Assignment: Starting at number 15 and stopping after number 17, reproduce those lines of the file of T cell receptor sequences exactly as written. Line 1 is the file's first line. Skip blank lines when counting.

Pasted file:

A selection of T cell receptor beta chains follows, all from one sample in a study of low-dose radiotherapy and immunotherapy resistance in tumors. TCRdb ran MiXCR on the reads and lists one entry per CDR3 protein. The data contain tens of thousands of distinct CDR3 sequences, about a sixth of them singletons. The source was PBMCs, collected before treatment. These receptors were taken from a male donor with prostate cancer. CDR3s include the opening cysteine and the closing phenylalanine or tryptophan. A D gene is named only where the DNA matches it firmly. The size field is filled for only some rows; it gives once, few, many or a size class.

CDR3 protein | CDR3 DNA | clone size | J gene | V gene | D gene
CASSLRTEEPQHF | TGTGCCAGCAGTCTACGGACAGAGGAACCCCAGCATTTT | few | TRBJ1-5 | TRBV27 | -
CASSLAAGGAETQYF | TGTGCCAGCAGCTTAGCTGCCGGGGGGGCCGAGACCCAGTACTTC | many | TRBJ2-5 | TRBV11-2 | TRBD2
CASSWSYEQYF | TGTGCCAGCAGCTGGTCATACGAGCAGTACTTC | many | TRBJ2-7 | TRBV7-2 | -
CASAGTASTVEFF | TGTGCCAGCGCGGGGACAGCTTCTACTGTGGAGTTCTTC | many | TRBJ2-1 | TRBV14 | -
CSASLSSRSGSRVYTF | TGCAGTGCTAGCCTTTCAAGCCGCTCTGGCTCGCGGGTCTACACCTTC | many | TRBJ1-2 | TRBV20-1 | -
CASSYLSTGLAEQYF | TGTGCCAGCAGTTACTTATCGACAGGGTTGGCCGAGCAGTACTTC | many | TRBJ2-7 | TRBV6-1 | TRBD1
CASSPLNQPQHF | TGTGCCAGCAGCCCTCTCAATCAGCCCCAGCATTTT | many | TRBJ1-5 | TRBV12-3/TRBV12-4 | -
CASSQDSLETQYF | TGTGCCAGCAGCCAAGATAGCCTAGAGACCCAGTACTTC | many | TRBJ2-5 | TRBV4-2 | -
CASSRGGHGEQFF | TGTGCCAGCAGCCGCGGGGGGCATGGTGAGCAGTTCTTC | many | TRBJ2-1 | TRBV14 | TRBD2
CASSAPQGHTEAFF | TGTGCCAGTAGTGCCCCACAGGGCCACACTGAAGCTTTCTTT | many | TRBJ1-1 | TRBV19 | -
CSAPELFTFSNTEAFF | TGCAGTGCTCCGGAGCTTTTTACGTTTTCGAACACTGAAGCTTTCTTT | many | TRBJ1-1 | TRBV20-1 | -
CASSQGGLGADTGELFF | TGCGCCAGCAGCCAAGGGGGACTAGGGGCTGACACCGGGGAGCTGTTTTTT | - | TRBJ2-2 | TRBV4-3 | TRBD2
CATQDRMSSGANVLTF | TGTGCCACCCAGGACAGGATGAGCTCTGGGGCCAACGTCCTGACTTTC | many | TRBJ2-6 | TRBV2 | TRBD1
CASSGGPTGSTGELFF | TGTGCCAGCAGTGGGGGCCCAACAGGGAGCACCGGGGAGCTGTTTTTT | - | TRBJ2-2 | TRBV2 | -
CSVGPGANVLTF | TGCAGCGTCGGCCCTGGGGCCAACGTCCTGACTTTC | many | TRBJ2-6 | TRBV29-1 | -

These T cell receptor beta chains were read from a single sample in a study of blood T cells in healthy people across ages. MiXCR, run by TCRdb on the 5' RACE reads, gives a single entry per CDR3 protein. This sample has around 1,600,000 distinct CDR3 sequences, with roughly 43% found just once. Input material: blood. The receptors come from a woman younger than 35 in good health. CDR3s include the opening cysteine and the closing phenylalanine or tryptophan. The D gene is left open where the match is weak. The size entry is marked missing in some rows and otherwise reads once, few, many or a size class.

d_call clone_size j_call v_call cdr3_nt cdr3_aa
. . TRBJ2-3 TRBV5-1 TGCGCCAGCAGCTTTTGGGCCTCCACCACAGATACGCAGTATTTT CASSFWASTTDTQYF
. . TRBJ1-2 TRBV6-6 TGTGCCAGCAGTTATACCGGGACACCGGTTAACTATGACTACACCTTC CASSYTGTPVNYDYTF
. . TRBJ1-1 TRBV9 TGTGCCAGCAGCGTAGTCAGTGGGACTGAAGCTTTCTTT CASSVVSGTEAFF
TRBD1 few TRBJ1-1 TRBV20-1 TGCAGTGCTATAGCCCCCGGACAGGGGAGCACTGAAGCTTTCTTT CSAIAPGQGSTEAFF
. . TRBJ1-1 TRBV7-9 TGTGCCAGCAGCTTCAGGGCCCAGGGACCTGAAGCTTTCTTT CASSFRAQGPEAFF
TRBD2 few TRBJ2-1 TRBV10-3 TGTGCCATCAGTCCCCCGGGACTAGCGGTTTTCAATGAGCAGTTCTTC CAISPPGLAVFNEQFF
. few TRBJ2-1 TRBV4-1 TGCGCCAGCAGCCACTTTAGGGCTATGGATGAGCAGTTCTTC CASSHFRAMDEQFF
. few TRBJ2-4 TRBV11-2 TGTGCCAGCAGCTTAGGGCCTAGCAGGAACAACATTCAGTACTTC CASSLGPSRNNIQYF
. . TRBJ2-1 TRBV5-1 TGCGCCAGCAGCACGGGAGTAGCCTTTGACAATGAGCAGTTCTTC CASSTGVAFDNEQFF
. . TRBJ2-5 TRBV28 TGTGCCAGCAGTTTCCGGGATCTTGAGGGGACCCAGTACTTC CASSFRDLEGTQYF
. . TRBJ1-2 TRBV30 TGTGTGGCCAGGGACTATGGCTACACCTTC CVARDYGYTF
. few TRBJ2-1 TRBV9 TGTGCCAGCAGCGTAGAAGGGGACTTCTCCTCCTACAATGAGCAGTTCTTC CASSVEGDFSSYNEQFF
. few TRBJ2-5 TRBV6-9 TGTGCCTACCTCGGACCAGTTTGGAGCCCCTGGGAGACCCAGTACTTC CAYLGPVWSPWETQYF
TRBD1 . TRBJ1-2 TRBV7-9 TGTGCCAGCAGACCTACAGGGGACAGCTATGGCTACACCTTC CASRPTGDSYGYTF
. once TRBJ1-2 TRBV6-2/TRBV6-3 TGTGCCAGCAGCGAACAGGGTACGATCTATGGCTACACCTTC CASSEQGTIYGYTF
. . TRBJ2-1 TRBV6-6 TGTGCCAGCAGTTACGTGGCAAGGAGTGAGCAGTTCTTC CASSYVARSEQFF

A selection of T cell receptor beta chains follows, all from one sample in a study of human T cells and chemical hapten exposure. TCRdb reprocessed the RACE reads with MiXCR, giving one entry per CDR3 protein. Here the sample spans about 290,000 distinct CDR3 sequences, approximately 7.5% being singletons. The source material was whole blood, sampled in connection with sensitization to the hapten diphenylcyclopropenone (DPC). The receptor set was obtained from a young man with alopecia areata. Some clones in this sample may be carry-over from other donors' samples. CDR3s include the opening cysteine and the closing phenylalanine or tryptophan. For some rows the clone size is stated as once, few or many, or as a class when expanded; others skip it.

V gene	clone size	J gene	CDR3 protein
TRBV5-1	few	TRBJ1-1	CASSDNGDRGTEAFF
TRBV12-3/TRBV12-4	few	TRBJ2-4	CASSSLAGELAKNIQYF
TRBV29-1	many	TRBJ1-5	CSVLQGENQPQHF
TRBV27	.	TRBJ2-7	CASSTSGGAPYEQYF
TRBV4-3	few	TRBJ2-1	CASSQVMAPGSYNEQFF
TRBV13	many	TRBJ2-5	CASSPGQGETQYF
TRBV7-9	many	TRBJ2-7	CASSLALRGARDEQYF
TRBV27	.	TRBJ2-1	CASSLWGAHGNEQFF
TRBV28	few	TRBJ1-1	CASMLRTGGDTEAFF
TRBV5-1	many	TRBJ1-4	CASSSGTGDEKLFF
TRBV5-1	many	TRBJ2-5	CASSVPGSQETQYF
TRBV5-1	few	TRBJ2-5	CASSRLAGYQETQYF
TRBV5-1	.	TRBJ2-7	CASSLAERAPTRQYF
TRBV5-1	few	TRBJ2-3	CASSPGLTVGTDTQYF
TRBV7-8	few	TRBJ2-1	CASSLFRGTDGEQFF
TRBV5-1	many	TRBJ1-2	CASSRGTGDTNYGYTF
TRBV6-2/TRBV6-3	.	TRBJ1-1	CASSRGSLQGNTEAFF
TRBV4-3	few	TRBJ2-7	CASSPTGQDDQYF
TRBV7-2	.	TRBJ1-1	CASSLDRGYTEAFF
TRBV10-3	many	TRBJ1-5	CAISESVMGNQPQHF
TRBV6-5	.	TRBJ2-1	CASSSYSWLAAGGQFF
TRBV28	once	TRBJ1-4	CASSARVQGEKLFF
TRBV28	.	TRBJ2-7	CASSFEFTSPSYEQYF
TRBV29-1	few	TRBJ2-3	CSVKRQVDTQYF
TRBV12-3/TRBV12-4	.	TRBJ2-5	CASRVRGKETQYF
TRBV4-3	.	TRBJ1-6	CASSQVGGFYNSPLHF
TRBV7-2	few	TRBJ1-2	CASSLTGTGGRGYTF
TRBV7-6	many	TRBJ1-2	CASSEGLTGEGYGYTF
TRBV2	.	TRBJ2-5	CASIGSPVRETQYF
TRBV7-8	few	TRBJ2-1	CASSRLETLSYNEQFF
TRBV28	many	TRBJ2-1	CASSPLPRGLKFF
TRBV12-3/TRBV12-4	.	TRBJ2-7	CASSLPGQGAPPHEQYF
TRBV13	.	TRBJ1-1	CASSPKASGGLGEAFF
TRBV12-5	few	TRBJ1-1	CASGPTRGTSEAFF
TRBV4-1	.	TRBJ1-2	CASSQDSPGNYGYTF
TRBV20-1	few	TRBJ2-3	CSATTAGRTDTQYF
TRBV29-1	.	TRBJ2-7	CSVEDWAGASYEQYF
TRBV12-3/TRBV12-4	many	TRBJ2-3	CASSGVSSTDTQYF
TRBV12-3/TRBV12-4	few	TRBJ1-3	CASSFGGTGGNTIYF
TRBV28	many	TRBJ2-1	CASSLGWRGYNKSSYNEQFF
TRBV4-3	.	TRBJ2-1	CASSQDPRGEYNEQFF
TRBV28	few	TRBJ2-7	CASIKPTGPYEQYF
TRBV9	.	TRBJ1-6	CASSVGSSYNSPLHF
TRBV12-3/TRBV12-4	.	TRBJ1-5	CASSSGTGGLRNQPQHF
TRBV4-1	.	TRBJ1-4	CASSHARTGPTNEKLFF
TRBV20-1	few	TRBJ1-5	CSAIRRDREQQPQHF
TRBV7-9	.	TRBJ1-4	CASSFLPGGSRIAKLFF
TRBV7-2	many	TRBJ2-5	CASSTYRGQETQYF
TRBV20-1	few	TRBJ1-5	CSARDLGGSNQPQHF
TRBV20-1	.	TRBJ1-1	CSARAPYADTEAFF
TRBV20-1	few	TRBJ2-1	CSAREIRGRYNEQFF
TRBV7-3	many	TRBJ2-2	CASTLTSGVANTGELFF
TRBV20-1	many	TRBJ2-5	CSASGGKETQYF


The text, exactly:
CATQDRMSSGANVLTF | TGTGCCACCCAGGACAGGATGAGCTCTGGGGCCAACGTCCTGACTTTC | many | TRBJ2-6 | TRBV2 | TRBD1
CASSGGPTGSTGELFF | TGTGCCAGCAGTGGGGGCCCAACAGGGAGCACCGGGGAGCTGTTTTTT | - | TRBJ2-2 | TRBV2 | -
CSVGPGANVLTF | TGCAGCGTCGGCCCTGGGGCCAACGTCCTGACTTTC | many | TRBJ2-6 | TRBV29-1 | -